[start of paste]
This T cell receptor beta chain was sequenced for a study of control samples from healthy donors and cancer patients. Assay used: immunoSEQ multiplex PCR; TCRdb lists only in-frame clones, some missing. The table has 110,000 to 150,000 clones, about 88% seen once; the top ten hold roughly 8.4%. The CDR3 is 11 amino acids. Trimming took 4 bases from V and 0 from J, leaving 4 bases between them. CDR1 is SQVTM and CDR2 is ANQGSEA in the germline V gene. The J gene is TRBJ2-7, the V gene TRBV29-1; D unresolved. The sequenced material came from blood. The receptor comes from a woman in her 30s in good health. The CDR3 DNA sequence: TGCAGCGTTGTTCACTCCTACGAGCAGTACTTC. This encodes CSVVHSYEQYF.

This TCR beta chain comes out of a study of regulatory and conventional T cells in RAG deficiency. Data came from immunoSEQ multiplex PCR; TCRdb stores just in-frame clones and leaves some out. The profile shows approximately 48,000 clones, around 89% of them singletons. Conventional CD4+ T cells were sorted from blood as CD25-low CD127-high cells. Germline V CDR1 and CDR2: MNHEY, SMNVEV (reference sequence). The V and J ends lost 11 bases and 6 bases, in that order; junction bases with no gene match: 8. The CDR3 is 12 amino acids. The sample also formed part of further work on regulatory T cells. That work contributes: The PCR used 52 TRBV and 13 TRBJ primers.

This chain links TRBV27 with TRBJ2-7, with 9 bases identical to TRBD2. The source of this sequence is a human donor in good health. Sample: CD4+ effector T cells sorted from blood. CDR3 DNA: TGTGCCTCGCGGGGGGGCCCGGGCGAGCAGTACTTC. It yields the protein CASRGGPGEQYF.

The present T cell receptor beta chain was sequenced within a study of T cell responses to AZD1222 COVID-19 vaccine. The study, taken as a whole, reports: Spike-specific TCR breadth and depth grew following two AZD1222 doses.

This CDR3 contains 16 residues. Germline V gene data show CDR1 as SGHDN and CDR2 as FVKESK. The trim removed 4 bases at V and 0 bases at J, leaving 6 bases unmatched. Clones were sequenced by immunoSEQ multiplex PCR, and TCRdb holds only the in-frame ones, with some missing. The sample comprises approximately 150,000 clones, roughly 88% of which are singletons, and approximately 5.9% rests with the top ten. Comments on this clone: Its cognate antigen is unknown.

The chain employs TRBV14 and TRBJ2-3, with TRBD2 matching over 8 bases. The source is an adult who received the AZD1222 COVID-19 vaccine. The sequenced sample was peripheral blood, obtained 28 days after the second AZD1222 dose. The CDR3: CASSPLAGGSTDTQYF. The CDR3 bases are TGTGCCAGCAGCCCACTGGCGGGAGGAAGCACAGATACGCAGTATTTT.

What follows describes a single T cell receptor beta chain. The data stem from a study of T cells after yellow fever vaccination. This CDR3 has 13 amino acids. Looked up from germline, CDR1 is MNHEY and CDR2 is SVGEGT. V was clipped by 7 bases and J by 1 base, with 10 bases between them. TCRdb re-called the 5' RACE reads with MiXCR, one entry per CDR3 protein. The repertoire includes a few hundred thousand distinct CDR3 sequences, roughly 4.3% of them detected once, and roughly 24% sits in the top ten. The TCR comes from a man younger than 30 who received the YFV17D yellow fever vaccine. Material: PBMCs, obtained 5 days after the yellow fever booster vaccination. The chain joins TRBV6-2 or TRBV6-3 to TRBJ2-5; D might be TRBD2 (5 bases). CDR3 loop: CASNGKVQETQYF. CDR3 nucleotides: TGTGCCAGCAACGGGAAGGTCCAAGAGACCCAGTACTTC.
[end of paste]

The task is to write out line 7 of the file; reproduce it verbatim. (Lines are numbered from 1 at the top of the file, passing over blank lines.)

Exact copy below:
What follows describes a single T cell receptor beta chain. The data stem from a study of T cells after yellow fever vaccination. This CDR3 has 13 amino acids. Looked up from germline, CDR1 is MNHEY and CDR2 is SVGEGT. V was clipped by 7 bases and J by 1 base, with 10 bases between them. TCRdb re-called the 5' RACE reads with MiXCR, one entry per CDR3 protein. The repertoire includes a few hundred thousand distinct CDR3 sequences, roughly 4.3% of them detected once, and roughly 24% sits in the top ten. The TCR comes from a man younger than 30 who received the YFV17D yellow fever vaccine. Material: PBMCs, obtained 5 days after the yellow fever booster vaccination. The chain joins TRBV6-2 or TRBV6-3 to TRBJ2-5; D might be TRBD2 (5 bases). CDR3 loop: CASNGKVQETQYF. CDR3 nucleotides: TGTGCCAGCAACGGGAAGGTCCAAGAGACCCAGTACTTC.